Using Forms Authentication with Membership Providers in ASP.NET 2.0
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by Sudeep G
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Part 1: Setting up ActiveDirectoryMembershipProvider

Configuring & Setting up the application in Internet Information Services 6.0

Step 1: Add a connection string for connecting to the active directory

ASP.NET 2.0 introduced the <connectionStrings> configuration section that allows us to define all types of connection strings used by the application. It also includes a default connection string to use SQL Express edition. Open web.config and then locate <configuration>. Add a new line after this and add your connection string.

Listing 1

<connectionStrings>
<add 
connectionString="LDAP://test.mydomain.com/CN=Users,DC=test,DC=mydomain,DC=com" 
name="ADConnectionString" />
</connectionStrings> 

When I started, I wanted to know how to ensure that this connectionString was a valid one. Here is how I figured it out. Please note that this step assumes that you have read permissions to your Active Directory or you have a dedicated setup as I mentioned in the beginning. I installed Windows Server 2003 Support tools using the link in this KB article:

Windows Server 2003 Service Pack 1 Support Tools.

Run ADSIEDIT.MSC and under ADSI edit you can see your domain structure. Expand the first node in the tree. You should see something like: DC=test,DC=mydomain,DC=com. This is your last part of the LDAP connectionString. If you combine the values against “DC,” then you get your domain name, which will be test.mydomain.com – the first part of your connectionString. Now, all objects in active directory typically live under an OU (Organization Unit) or “CN.” If you expand the node DC=test,DC=mydomain,DC=com, then you will see either CN=Users or OU=User Accounts or something like this that contains your user accounts. By default, it falls into CN=Users. You can check with your network administrator or expand the OU/CN to locate the user accounts. Once you determine if they are part of or CN, then you can use that in your connection string. In my case when I expanded DC=test,DC=mydomain,DC=com, I found another node CN=Users that contained my user accounts. So I used it. Combining all the portions and then prefixing “LDAP://”, I got my connectionString, which is LDAP://test.mydomain.com/CN=Users,DC=test,DC=mydomain,DC=com.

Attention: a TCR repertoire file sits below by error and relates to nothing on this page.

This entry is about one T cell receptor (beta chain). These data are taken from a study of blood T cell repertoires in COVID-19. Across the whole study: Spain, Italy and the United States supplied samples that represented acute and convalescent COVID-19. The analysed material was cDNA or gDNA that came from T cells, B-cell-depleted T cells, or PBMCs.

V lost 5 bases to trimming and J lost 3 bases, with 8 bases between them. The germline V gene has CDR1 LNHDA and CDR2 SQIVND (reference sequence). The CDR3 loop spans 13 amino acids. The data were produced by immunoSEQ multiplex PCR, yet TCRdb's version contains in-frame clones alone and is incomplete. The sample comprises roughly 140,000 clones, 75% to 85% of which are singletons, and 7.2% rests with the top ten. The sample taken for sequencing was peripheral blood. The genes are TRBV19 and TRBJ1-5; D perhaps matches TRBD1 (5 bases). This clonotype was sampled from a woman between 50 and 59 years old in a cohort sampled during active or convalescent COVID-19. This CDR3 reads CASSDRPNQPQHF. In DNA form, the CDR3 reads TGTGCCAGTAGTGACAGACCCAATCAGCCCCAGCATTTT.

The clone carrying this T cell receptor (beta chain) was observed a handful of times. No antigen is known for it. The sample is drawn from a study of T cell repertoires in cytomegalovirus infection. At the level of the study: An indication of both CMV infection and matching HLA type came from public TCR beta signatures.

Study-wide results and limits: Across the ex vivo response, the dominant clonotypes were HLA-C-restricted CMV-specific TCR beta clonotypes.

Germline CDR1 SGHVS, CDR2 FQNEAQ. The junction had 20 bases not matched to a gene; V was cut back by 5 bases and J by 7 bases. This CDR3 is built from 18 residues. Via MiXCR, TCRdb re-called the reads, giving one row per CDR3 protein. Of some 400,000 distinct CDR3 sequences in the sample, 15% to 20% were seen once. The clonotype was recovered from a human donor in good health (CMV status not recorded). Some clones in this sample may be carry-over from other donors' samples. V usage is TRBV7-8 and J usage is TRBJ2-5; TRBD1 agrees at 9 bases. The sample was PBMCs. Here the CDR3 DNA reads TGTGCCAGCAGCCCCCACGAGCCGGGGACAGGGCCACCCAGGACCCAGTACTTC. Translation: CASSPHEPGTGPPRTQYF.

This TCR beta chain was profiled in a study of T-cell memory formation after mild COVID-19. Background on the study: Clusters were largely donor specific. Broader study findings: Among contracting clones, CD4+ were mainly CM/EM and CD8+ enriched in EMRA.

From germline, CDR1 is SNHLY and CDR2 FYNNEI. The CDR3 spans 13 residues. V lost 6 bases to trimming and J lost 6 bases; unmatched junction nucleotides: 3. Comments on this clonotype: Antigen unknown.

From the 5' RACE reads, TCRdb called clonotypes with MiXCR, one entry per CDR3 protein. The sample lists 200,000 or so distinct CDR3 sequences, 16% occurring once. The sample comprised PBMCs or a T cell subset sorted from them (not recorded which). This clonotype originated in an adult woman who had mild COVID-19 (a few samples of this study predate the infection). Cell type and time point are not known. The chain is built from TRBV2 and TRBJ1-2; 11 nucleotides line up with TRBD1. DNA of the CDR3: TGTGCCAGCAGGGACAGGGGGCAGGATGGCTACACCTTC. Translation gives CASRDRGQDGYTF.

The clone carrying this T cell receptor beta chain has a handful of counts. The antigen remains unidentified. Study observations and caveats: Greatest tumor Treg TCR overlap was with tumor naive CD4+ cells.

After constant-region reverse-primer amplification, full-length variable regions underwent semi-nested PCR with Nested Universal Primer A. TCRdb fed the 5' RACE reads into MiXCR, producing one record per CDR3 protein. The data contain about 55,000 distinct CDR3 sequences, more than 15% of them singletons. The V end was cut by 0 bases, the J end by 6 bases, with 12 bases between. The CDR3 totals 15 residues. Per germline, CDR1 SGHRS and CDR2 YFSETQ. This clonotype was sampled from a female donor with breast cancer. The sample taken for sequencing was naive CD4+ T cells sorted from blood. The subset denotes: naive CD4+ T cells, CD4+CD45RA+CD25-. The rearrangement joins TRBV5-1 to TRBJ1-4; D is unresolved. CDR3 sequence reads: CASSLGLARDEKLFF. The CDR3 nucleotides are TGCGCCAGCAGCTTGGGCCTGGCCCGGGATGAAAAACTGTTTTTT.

Step 2: Add & configure your ActiveDirectoryMembershipProvider

Alright, now we have a connectionString and the next step is to configure your ActiveDirectoryMembershipProvider to use this connectionString. The <membership> element is a configuration that falls under <system.web>/<membership>. You can always refer to the schema settings at MSDN - that is the bible! Here is the link:

add Element for providers for membership (ASP.NET Settings Schema)

The membership provider must have certain attributes to be set. You can refer to the required attributes in the above link. In the description, it is indicated whether it is a required or an optional attribute. The two attributes that are absolutely required are name and type. The name attribute is used to uniquely identify the provider among a collection and used for its instance. The type specifies the type of a custom membership provider that that inherits the MembershipProvider abstract base class. So our provider configuration will look as follows:

Listing 2

<membership>
<providers>
<add name="MyADMembershipProvider" 
type="System.Web.Security.ActiveDirectoryMembershipProvider, System.Web, 
Version=2.0.0.0, Culture=neutral, PublicKeyToken=b03f5f7f11d50a3a" 
</providers>
</membership>

So, how do you get the value against “type”? You can refer to the GAC to get these. Make sure you pick the PublicKeyToken for the correct version of the framework you are using; in this case 2.0. Besides these, I also highly recommend that you configure the following optional attributes. If you wish to know why, please refer to the ASP.NET Settings Schema on MSDN. This is going to save a lot of pain during deployment.

·         applicationName

·         connectionStringName

·         connectionUsername

·         attributeMapUsername

Listing 3

<membership>
<providers>
<add name="MyADMembershipProvider" 
type="System.Web.Security.ActiveDirectoryMembershipProvider, System.Web, 
Version=2.0.0.0, Culture=neutral, PublicKeyToken=b03f5f7f11d50a3a" 
applicationName="FormsWithADAuth" connectionStringName="ADConnectionString"